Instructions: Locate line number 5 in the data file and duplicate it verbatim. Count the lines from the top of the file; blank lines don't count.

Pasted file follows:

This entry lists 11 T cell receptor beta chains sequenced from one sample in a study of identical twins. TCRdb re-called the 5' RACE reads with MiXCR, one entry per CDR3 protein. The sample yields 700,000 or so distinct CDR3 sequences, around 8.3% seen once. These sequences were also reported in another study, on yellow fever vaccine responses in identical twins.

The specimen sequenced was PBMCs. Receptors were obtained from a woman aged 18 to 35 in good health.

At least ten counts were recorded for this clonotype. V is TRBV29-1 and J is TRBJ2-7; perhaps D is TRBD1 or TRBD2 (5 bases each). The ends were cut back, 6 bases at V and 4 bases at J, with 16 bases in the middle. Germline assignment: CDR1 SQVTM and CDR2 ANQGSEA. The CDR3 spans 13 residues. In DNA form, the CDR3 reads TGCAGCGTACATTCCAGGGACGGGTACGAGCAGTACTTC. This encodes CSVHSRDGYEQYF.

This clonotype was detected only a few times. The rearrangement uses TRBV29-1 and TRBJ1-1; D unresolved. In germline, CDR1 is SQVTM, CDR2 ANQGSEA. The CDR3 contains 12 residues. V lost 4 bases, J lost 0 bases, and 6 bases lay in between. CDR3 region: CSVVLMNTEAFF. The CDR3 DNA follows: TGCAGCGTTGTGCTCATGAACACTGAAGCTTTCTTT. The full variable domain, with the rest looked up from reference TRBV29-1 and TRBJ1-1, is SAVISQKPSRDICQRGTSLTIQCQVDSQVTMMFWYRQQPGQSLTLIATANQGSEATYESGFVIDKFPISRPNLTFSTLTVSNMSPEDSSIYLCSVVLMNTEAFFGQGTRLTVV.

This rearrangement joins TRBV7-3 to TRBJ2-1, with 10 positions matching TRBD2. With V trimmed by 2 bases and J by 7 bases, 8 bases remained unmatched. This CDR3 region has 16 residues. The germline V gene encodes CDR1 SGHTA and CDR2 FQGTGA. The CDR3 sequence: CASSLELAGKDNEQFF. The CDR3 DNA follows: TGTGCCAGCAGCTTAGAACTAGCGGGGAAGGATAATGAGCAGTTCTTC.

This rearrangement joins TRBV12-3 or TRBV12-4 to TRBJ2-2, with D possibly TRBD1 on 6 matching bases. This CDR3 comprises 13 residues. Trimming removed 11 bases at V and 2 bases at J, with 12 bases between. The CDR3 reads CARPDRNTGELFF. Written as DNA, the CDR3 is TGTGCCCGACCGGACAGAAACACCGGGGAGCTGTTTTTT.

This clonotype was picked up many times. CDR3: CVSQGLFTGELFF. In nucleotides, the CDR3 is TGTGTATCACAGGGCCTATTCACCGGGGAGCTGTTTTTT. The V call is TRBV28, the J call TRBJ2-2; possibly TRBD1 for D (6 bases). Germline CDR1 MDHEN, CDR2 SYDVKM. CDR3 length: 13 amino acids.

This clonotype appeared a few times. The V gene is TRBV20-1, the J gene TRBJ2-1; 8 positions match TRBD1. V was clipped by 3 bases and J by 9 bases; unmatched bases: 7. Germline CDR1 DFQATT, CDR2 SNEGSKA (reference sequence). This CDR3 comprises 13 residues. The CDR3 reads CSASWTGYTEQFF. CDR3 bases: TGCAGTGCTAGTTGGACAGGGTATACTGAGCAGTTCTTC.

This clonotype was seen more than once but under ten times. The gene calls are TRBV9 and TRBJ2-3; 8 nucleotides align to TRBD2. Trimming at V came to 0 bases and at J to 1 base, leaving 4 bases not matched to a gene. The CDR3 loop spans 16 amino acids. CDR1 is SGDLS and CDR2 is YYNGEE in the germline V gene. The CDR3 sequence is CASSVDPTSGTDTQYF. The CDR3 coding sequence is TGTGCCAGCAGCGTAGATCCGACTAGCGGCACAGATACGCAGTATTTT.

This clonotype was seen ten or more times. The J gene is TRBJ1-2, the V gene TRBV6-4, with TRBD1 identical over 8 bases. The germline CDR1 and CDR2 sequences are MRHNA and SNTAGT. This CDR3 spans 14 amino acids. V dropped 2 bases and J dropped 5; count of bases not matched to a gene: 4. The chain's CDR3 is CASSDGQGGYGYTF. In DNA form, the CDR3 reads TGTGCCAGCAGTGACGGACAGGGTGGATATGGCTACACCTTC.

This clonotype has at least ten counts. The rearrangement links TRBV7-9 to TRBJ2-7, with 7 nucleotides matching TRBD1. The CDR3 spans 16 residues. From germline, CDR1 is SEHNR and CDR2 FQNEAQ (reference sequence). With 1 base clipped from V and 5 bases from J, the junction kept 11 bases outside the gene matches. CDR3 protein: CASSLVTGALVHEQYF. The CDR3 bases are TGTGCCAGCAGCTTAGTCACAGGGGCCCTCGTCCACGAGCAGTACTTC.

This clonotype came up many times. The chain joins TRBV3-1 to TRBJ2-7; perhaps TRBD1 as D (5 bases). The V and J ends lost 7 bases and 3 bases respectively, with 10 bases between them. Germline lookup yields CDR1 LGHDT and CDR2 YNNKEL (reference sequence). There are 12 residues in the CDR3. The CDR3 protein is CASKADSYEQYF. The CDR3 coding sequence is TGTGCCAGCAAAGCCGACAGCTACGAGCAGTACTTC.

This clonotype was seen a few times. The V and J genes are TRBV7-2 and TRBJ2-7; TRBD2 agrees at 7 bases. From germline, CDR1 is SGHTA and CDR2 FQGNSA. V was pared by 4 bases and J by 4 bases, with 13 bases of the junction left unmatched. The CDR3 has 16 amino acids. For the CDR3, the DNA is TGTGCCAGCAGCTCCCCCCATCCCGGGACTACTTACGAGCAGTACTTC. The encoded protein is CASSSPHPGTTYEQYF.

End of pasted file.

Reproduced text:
This rearrangement joins TRBV7-3 to TRBJ2-1, with 10 positions matching TRBD2. With V trimmed by 2 bases and J by 7 bases, 8 bases remained unmatched. This CDR3 region has 16 residues. The germline V gene encodes CDR1 SGHTA and CDR2 FQGTGA. The CDR3 sequence: CASSLELAGKDNEQFF. The CDR3 DNA follows: TGTGCCAGCAGCTTAGAACTAGCGGGGAAGGATAATGAGCAGTTCTTC.